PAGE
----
Eye of Blind, Dragon Soul (Book 3)
When Morgen’s tender rowed to the quay, the wind died and dusk drifted ashore with a low fog. He and Arful walked the stone path to Branwen’s door that swung wide at his second knock.
The smile on Branwen’s face sank at the sight of him. “Morgen, what happened to you?” She took his arm and stepped aside as Arful barreled into the home. “Oh, Morgen.”
Aedan hung over the dog’s black back as Arful walked in circles. Ena toddled across the floor on legs that possessed a mind of their own. The dog bumped into her and she dropped to her bottom.
“Arful knocked over Ena,” Aedan said, releasing the dog and helping his sister up, who barely noticed she’d fallen.
“What happened?” Branwen asked, her dark eyes wide with concern. She drew him to the hearth and took his cloak.
“I’m fine,” Morgen said absently, watching Ena wobble toward him. He sat on the children’s bed. “She’s walking.” The child reached his knees and tried to climb him, her hands gripping his leggings, one foot pedaling the empty air. Morgen picked her up and sat her in his lap. Ena snuggled into him, sucking her thumb as he kissed the silky curls crowning her head. “When did she start walking?”
“Last week, a little longer.” Branwen sat beside him while Arful dragged Aedan over, the lad hanging from the swaying back. Aedan climbed on the bed, followed by the bounding dog, the two settling at Morgen’s other side.
“Your face is funny.” Aedan wrinkled his nose as he pointed out the obvious.
“I went on an adventure,” Morgen admitted.
“Not for little lads to hear,” Branwen said as she rose and pulled the child gently from the bed. “Fetch Arful a bowl of water.”
“I met a beautiful seamaid,” Morgen explained, stopping Aedan cold.
Branwen’s eyes rolled as Aedan scrambled back on the bed. “Morgen, will you stay for supper? We have plenty.”
“Nothing I’d rather do.” He nodded, returning her smile. She looked happy as if she held diamonds in her hands instead of a little chicken.
“She swam in the sea?” Aedan asked, intent on the adventure.
“It’s a rather long story,” Morgen teased, bouncing Ena.
“Not too long,” Aedan suggested, his small face serious.
“Well, it started long ago, long before you were born. You see, I think I always wanted to find a seamaid. I simply didn’t know it.”
“Why didn’t you?”
Tapping his chin, Morgen thought about it. “Because I’d never seen one, I suppose. But then one day, there she was, swimming around my ship.”
“Did you get a hook and fish for it?”
“No. I didn’t want to hurt her. I used my net.”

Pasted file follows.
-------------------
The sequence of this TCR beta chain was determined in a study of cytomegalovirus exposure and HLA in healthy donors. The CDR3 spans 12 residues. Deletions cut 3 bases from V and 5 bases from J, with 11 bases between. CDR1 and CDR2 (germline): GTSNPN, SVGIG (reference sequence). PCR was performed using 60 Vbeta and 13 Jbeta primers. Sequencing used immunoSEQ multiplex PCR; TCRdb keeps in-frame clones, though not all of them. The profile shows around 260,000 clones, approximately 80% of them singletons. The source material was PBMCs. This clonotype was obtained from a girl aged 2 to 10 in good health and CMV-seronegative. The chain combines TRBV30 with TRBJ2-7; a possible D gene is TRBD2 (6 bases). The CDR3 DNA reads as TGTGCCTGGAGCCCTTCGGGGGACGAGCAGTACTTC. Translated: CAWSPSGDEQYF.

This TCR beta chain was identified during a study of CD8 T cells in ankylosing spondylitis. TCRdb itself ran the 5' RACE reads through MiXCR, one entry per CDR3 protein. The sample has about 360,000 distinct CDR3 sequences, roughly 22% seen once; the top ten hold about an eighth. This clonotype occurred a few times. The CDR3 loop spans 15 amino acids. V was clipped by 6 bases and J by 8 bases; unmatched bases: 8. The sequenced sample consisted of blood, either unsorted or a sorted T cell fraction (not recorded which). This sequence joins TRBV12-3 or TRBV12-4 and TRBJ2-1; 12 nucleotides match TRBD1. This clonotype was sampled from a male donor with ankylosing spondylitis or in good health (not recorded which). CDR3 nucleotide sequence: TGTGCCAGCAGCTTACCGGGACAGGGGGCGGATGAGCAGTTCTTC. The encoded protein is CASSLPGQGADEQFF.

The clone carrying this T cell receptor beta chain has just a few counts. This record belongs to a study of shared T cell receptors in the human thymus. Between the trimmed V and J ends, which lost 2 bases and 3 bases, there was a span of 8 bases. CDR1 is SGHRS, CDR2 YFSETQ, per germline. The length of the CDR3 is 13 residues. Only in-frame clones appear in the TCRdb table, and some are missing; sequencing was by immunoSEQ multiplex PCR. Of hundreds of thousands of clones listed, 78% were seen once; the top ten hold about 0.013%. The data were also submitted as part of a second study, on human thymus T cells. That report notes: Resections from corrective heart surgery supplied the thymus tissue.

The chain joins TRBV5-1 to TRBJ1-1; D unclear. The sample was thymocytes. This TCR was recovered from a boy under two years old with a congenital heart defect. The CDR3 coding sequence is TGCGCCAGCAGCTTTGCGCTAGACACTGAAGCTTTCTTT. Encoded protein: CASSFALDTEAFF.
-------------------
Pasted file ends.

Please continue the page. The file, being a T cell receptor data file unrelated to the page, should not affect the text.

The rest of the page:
“Why did you have a net?”
Morgen laughed. “So I could catch a seamaid, of course.” Aedan seemed to have run out of questions, and Morgen continued. “But, you see, I wasn’t very good at it, I—”
“Why weren’t you good at it?”
“Because I’d never tried to catch a seamaid before, and I wondered how to go about it. I didn’t think I was a good enough fisherman.”
“Are you good now?”
“Aedan,” Branwen interrupted, “if you keep asking questions, Morgen won’t be able to finish the tale before bed.”
With a nod, Aedan leaned against Morgen, who wrapped an arm around the lad.
“So, for a long time, I just caught fish, no seamaid, and that didn’t make me happy.”
“Why didn’t they make you happy?”
“Well, some were too bony or mean-tempered and others had big fishy eyeballs. Things like that.”
“Or big lips,” Aedan added wearily.
“Probably a few had big lips,” Morgen said with a smile.
“Where did the seamaid go?”
“She’s still there, swimming around my ship.”
“Is she eating fish?”
Branwen grinned. “Don’t take breaths between sentences,” she advised Morgen as she sat by the hearth to tend supper.
Drawing a deep breath, Morgen winked at her. “So tonight, I threw my net over the side of my ship, and in no time, something big swam into it.”
“The seamaid,” Aedan whispered, scrunching his shoulders.
“I tugged and tugged, and the seamaid splashed and tried to get out of my net and swim away. She was a strong fish, but I kept a tight hold. I couldn’t let that seamaid go.”
“Was she green?”
“Green?” Morgen considered Branwen’s face. “Nay, she was a lovely fish. She had brown eyes and long hair and her scales sparkled.”
“Were her lips big?”
Branwen stifled a laugh.
“No,” Morgen admitted. “I think her lips were just right.”
“Did you catch her?”
“Well, it turned into a mighty struggle, and finally I hauled her up on my ship. But she was strong, flapping and flipping around the deck, so I couldn’t catch her, no matter how hard I tried. One time I thought I got my hands on her, but she danced away, and I tripped flat on my face.”
Aedan’s eyes grew wider. “Is that when your eyes got purple?”
“I’m afraid so. But I really wanted that seamaid.” He caught Branwen’s smile.
“Did she get away?”
“Well, she didn’t truly get away,” Morgen said with a sigh, “because you see, I never actually caught her.”
“She was wriggly and slippery.” Aedan sighed, mirroring Morgen.
“That she was.” Morgen smiled. “So we became friends, and then she told me a secret.”
His hands clasped in his lap, the lad peered intently at Morgen, waiting for the secret.
Morgen whispered, “She told me I would never catch her with a net. She told me I needed to learn the magic words.”
“Magic words?” Aedan asked.
“That’s what she told me.”
“What are they?”
“I’m not sure,” he admitted, “but I’ve been trying to find out, and she hasn’t swum away into the sea yet.”
“I wish you could learn them,” Aedan said with a heavy sigh. He seemed a little disappointed with the tale.
Branwen smirked. “Don’t you worry, Aedan. Morgen has an endless supply of magic words.”